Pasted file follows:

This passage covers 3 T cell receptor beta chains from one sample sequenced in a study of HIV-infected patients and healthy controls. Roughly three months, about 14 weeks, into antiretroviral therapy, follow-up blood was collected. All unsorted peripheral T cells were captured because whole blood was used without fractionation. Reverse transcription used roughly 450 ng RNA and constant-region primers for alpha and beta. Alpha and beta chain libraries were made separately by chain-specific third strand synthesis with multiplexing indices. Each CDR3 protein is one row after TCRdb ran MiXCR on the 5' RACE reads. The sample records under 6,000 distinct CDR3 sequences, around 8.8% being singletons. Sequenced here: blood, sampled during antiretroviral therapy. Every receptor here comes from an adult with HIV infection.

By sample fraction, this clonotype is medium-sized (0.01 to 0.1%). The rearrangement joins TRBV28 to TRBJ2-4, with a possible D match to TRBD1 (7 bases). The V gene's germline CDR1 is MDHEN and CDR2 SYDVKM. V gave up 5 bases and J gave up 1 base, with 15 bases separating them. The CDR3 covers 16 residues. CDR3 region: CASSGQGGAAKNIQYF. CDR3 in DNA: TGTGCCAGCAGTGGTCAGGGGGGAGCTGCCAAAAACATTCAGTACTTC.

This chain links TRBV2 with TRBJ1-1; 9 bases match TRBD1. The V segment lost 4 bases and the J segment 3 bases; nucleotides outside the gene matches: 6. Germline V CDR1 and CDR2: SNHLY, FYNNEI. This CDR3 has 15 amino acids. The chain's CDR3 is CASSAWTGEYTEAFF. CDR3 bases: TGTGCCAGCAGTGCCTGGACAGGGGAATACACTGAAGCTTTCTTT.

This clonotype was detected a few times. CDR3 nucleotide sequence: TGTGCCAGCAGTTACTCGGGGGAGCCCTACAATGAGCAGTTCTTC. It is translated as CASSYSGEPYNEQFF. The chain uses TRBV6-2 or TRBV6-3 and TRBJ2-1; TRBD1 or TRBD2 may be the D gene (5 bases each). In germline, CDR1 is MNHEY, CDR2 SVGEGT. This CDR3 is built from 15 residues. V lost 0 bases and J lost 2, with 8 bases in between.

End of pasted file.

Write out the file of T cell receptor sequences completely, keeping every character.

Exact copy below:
This passage covers 3 T cell receptor beta chains from one sample sequenced in a study of HIV-infected patients and healthy controls. Roughly three months, about 14 weeks, into antiretroviral therapy, follow-up blood was collected. All unsorted peripheral T cells were captured because whole blood was used without fractionation. Reverse transcription used roughly 450 ng RNA and constant-region primers for alpha and beta. Alpha and beta chain libraries were made separately by chain-specific third strand synthesis with multiplexing indices. Each CDR3 protein is one row after TCRdb ran MiXCR on the 5' RACE reads. The sample records under 6,000 distinct CDR3 sequences, around 8.8% being singletons. Sequenced here: blood, sampled during antiretroviral therapy. Every receptor here comes from an adult with HIV infection.

By sample fraction, this clonotype is medium-sized (0.01 to 0.1%). The rearrangement joins TRBV28 to TRBJ2-4, with a possible D match to TRBD1 (7 bases). The V gene's germline CDR1 is MDHEN and CDR2 SYDVKM. V gave up 5 bases and J gave up 1 base, with 15 bases separating them. The CDR3 covers 16 residues. CDR3 region: CASSGQGGAAKNIQYF. CDR3 in DNA: TGTGCCAGCAGTGGTCAGGGGGGAGCTGCCAAAAACATTCAGTACTTC.

This chain links TRBV2 with TRBJ1-1; 9 bases match TRBD1. The V segment lost 4 bases and the J segment 3 bases; nucleotides outside the gene matches: 6. Germline V CDR1 and CDR2: SNHLY, FYNNEI. This CDR3 has 15 amino acids. The chain's CDR3 is CASSAWTGEYTEAFF. CDR3 bases: TGTGCCAGCAGTGCCTGGACAGGGGAATACACTGAAGCTTTCTTT.

This clonotype was detected a few times. CDR3 nucleotide sequence: TGTGCCAGCAGTTACTCGGGGGAGCCCTACAATGAGCAGTTCTTC. It is translated as CASSYSGEPYNEQFF. The chain uses TRBV6-2 or TRBV6-3 and TRBJ2-1; TRBD1 or TRBD2 may be the D gene (5 bases each). In germline, CDR1 is MNHEY, CDR2 SVGEGT. This CDR3 is built from 15 residues. V lost 0 bases and J lost 2, with 8 bases in between.